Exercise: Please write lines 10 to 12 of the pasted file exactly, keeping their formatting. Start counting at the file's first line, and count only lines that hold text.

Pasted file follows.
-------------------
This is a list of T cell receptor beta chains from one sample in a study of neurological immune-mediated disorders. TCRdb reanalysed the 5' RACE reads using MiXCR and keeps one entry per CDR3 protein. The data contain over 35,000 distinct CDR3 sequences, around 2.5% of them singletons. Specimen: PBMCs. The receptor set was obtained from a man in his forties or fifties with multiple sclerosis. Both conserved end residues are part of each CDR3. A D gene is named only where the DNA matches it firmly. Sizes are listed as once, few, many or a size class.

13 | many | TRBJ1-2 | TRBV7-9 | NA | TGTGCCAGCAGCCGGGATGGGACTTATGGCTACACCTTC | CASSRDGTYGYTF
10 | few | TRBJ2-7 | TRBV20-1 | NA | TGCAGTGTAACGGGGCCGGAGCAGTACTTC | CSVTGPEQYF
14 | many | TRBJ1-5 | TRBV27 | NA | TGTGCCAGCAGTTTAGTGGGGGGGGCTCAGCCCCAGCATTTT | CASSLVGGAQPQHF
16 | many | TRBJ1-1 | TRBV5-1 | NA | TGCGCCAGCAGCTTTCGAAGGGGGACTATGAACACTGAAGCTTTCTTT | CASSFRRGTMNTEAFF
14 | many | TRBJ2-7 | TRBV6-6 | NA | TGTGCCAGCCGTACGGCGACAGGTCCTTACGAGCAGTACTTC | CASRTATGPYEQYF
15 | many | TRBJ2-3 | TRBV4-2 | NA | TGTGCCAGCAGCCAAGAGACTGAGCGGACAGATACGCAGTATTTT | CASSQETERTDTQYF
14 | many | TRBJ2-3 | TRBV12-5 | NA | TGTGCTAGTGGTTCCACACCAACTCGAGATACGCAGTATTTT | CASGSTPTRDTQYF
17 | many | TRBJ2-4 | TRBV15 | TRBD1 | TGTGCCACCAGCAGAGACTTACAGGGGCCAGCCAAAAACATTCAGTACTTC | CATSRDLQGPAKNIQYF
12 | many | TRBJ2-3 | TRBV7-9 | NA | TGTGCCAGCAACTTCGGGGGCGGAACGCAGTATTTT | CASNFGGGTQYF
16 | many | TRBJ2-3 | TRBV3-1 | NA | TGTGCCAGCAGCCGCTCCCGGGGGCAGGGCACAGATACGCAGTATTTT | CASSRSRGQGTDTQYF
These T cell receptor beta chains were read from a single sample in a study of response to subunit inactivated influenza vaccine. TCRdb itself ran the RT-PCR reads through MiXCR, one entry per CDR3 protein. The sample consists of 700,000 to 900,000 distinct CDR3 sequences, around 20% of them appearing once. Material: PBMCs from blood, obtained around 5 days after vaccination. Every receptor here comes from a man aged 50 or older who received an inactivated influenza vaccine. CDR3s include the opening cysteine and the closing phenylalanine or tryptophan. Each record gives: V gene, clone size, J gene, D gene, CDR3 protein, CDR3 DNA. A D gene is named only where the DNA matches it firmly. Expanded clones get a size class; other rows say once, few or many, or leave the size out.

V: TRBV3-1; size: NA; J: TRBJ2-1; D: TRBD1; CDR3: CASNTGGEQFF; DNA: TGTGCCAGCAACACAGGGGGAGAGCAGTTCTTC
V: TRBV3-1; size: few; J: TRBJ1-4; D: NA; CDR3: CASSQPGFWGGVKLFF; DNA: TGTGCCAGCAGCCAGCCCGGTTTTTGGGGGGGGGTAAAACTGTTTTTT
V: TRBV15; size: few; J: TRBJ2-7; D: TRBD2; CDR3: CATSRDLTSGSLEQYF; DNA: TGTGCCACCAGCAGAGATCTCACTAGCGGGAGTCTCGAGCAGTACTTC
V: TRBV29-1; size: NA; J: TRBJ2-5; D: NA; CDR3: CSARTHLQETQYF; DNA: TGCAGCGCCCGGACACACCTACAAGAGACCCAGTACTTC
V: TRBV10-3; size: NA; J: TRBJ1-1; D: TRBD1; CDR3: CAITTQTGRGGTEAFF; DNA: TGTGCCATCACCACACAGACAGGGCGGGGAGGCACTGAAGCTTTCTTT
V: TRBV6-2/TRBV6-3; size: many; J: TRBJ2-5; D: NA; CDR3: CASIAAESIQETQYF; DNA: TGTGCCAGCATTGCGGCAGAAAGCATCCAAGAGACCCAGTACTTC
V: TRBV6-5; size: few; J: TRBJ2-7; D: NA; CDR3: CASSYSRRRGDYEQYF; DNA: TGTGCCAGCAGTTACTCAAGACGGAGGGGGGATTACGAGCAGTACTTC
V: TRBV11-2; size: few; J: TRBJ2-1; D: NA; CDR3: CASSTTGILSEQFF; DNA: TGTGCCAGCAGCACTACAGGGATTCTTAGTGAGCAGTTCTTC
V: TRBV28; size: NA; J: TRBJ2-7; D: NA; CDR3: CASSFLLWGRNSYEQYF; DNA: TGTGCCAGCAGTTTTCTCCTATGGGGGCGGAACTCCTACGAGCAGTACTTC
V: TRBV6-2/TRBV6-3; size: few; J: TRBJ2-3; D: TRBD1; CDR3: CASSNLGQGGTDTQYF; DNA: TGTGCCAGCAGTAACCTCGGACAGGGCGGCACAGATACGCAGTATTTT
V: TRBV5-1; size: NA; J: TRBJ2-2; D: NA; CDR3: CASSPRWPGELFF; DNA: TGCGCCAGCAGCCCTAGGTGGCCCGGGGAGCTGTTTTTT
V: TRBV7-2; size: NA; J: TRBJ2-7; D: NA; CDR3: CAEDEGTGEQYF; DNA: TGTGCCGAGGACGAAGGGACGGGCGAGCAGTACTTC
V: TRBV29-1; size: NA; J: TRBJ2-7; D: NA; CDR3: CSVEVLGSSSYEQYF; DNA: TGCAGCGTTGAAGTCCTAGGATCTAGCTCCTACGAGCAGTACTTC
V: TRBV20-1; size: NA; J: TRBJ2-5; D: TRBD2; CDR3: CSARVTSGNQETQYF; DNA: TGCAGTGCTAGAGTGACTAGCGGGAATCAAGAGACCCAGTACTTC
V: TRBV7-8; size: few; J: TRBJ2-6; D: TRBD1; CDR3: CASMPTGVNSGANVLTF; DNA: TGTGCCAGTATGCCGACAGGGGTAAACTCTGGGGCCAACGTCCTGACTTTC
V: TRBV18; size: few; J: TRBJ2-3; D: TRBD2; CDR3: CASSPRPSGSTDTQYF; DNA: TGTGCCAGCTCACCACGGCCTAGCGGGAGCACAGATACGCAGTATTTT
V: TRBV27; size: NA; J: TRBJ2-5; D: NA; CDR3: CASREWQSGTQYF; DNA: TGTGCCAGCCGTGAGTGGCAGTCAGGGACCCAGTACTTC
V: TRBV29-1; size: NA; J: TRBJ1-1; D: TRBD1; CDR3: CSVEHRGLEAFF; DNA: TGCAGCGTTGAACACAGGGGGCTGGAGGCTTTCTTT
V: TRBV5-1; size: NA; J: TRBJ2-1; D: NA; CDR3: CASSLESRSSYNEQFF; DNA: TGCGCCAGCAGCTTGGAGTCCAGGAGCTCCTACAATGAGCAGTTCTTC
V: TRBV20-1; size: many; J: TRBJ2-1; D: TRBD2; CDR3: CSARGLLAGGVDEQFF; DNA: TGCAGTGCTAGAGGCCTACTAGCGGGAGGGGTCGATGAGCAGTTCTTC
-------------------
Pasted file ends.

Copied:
12 | many | TRBJ2-3 | TRBV7-9 | NA | TGTGCCAGCAACTTCGGGGGCGGAACGCAGTATTTT | CASNFGGGTQYF
16 | many | TRBJ2-3 | TRBV3-1 | NA | TGTGCCAGCAGCCGCTCCCGGGGGCAGGGCACAGATACGCAGTATTTT | CASSRSRGQGTDTQYF
These T cell receptor beta chains were read from a single sample in a study of response to subunit inactivated influenza vaccine. TCRdb itself ran the RT-PCR reads through MiXCR, one entry per CDR3 protein. The sample consists of 700,000 to 900,000 distinct CDR3 sequences, around 20% of them appearing once. Material: PBMCs from blood, obtained around 5 days after vaccination. Every receptor here comes from a man aged 50 or older who received an inactivated influenza vaccine. CDR3s include the opening cysteine and the closing phenylalanine or tryptophan. Each record gives: V gene, clone size, J gene, D gene, CDR3 protein, CDR3 DNA. A D gene is named only where the DNA matches it firmly. Expanded clones get a size class; other rows say once, few or many, or leave the size out.